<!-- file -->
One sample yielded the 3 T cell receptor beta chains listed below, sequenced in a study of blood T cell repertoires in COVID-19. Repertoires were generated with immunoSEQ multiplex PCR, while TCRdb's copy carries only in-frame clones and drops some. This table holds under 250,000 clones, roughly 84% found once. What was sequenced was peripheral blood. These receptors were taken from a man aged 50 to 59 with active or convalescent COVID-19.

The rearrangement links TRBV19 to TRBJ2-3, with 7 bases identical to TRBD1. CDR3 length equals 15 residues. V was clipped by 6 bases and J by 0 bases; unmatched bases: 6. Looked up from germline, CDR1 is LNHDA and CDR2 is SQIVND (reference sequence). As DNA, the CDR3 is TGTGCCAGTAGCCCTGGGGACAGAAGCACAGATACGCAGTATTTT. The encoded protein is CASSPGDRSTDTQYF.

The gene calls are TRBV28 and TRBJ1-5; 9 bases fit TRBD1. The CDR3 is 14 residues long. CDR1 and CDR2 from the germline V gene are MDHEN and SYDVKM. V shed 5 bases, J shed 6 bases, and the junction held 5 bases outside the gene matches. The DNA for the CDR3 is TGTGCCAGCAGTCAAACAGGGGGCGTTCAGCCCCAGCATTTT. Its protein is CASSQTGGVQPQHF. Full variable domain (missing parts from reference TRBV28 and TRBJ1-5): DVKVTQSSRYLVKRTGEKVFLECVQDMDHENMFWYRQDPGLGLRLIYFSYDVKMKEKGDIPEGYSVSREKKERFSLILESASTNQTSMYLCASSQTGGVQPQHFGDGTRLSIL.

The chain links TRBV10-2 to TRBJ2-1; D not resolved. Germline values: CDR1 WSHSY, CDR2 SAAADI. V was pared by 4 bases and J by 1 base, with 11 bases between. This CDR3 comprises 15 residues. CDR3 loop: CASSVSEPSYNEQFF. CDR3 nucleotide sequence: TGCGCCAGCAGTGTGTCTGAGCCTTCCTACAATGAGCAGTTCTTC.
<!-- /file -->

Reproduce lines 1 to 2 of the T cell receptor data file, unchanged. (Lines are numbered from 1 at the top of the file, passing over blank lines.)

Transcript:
One sample yielded the 3 T cell receptor beta chains listed below, sequenced in a study of blood T cell repertoires in COVID-19. Repertoires were generated with immunoSEQ multiplex PCR, while TCRdb's copy carries only in-frame clones and drops some. This table holds under 250,000 clones, roughly 84% found once. What was sequenced was peripheral blood. These receptors were taken from a man aged 50 to 59 with active or convalescent COVID-19.

The rearrangement links TRBV19 to TRBJ2-3, with 7 bases identical to TRBD1. CDR3 length equals 15 residues. V was clipped by 6 bases and J by 0 bases; unmatched bases: 6. Looked up from germline, CDR1 is LNHDA and CDR2 is SQIVND (reference sequence). As DNA, the CDR3 is TGTGCCAGTAGCCCTGGGGACAGAAGCACAGATACGCAGTATTTT. The encoded protein is CASSPGDRSTDTQYF.